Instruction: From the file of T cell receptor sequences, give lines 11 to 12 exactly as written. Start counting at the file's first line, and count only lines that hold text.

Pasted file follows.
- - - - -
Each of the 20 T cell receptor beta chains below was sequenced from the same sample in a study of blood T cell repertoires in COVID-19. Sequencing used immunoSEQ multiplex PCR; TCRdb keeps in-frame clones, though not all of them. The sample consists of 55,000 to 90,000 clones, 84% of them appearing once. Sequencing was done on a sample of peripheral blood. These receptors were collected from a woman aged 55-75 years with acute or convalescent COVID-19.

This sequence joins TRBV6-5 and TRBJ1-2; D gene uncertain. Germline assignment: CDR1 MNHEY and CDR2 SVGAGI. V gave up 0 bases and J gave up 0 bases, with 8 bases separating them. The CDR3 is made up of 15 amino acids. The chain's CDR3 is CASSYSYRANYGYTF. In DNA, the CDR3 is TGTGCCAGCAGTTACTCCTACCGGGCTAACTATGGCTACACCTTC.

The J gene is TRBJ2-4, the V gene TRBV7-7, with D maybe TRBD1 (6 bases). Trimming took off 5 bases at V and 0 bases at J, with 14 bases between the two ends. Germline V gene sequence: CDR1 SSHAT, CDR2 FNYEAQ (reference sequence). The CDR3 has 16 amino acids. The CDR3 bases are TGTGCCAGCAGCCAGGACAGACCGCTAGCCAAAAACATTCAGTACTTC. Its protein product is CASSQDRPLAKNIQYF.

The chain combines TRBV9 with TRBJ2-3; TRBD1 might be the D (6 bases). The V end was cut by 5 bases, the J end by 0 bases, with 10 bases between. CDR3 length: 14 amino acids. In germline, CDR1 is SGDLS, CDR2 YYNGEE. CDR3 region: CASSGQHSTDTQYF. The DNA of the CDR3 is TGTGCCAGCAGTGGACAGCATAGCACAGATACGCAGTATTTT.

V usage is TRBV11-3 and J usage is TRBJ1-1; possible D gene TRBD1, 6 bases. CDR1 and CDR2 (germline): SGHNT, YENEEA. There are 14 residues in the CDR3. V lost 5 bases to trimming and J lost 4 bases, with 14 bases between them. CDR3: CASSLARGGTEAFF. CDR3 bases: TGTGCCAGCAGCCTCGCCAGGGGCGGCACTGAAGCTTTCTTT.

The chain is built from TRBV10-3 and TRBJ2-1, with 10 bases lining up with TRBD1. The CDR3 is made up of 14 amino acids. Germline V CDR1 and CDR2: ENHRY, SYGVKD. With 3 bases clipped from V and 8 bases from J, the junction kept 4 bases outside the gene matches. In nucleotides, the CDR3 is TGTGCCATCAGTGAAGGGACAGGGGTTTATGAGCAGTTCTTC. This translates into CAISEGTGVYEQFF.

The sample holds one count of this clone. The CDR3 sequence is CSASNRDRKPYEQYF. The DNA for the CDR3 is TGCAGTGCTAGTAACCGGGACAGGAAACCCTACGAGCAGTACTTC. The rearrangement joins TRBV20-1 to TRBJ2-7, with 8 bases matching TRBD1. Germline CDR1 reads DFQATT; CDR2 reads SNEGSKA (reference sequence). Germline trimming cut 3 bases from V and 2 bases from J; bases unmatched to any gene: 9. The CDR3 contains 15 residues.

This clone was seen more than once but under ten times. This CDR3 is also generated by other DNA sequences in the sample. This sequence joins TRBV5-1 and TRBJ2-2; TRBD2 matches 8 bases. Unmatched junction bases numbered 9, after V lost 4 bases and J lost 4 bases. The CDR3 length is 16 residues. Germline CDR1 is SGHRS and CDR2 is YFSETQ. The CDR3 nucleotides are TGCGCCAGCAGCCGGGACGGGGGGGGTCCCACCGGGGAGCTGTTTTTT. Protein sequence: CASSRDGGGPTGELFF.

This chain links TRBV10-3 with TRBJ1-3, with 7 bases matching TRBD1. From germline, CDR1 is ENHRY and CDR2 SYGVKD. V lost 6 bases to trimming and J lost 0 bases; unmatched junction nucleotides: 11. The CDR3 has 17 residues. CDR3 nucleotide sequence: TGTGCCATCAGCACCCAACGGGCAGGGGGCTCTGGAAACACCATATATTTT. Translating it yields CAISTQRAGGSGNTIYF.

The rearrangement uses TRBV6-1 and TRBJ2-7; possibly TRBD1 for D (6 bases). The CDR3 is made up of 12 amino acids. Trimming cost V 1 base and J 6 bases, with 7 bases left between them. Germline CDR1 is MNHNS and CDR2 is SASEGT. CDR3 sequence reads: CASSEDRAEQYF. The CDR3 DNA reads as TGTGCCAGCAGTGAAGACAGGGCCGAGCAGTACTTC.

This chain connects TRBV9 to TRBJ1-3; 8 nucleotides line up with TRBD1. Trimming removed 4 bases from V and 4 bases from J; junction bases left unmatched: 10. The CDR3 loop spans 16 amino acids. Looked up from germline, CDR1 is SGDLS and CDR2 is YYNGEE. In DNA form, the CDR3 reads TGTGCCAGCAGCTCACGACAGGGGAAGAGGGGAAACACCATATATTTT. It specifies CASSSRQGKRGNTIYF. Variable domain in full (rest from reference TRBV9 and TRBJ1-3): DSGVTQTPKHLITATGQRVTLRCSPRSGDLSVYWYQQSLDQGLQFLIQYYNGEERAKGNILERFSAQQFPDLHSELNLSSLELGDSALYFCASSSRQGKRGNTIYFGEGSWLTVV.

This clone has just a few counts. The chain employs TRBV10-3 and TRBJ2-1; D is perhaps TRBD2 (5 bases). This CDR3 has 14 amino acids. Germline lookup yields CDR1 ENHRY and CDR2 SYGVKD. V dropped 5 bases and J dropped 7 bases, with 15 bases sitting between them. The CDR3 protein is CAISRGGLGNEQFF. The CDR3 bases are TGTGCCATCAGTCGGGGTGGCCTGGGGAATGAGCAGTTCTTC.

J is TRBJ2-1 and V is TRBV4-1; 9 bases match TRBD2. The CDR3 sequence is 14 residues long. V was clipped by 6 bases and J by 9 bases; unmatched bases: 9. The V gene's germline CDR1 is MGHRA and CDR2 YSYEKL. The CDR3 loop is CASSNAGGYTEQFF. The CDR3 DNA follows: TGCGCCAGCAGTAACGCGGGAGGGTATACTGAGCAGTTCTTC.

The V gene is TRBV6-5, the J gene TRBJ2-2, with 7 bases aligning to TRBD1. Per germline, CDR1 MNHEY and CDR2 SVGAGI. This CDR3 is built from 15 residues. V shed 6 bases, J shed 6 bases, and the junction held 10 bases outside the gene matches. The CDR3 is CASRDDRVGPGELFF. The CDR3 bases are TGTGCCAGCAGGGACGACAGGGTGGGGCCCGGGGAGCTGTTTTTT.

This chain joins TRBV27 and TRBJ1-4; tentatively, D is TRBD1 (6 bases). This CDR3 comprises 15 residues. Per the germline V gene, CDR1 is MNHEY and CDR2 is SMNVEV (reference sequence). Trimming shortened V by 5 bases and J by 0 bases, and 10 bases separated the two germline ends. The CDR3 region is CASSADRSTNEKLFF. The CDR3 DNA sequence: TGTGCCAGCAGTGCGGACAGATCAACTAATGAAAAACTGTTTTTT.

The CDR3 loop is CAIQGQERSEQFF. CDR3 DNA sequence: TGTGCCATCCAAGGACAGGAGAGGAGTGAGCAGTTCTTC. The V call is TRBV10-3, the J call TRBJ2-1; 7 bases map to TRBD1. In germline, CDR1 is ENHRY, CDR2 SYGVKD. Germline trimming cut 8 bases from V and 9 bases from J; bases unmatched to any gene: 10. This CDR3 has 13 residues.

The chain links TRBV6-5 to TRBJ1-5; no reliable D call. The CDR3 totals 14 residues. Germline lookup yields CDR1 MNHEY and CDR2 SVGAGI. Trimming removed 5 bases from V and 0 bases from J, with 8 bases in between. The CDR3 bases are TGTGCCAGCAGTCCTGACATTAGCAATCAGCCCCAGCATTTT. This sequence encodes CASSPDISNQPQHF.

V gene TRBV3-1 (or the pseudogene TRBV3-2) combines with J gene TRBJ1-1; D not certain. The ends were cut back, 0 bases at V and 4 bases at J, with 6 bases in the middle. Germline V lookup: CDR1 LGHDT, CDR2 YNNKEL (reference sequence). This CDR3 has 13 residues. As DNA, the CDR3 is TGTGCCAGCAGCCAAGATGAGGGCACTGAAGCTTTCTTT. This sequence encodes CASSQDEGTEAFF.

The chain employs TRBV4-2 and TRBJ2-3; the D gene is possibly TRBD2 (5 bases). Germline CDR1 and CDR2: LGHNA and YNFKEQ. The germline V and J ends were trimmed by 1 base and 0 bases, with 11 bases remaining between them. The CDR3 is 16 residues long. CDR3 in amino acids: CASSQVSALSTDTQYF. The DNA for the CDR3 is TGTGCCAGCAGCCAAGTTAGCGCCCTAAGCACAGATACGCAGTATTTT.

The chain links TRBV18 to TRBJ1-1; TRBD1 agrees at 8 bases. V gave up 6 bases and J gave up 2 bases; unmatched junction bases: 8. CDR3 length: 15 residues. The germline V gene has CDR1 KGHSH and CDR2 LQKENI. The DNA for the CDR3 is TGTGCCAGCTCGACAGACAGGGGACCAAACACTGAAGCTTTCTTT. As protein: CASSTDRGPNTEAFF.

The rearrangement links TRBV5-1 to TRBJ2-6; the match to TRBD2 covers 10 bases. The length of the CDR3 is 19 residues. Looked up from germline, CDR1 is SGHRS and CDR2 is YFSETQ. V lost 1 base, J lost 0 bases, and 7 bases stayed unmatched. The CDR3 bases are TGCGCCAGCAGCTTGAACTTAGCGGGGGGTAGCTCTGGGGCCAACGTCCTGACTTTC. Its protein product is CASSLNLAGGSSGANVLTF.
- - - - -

This chain connects TRBV9 to TRBJ1-3; 8 nucleotides line up with TRBD1. Trimming removed 4 bases from V and 4 bases from J; junction bases left unmatched: 10. The CDR3 loop spans 16 amino acids. Looked up from germline, CDR1 is SGDLS and CDR2 is YYNGEE. In DNA form, the CDR3 reads TGTGCCAGCAGCTCACGACAGGGGAAGAGGGGAAACACCATATATTTT. It specifies CASSSRQGKRGNTIYF. Variable domain in full (rest from reference TRBV9 and TRBJ1-3): DSGVTQTPKHLITATGQRVTLRCSPRSGDLSVYWYQQSLDQGLQFLIQYYNGEERAKGNILERFSAQQFPDLHSELNLSSLELGDSALYFCASSSRQGKRGNTIYFGEGSWLTVV.

This clone has just a few counts. The chain employs TRBV10-3 and TRBJ2-1; D is perhaps TRBD2 (5 bases). This CDR3 has 14 amino acids. Germline lookup yields CDR1 ENHRY and CDR2 SYGVKD. V dropped 5 bases and J dropped 7 bases, with 15 bases sitting between them. The CDR3 protein is CAISRGGLGNEQFF. The CDR3 bases are TGTGCCATCAGTCGGGGTGGCCTGGGGAATGAGCAGTTCTTC.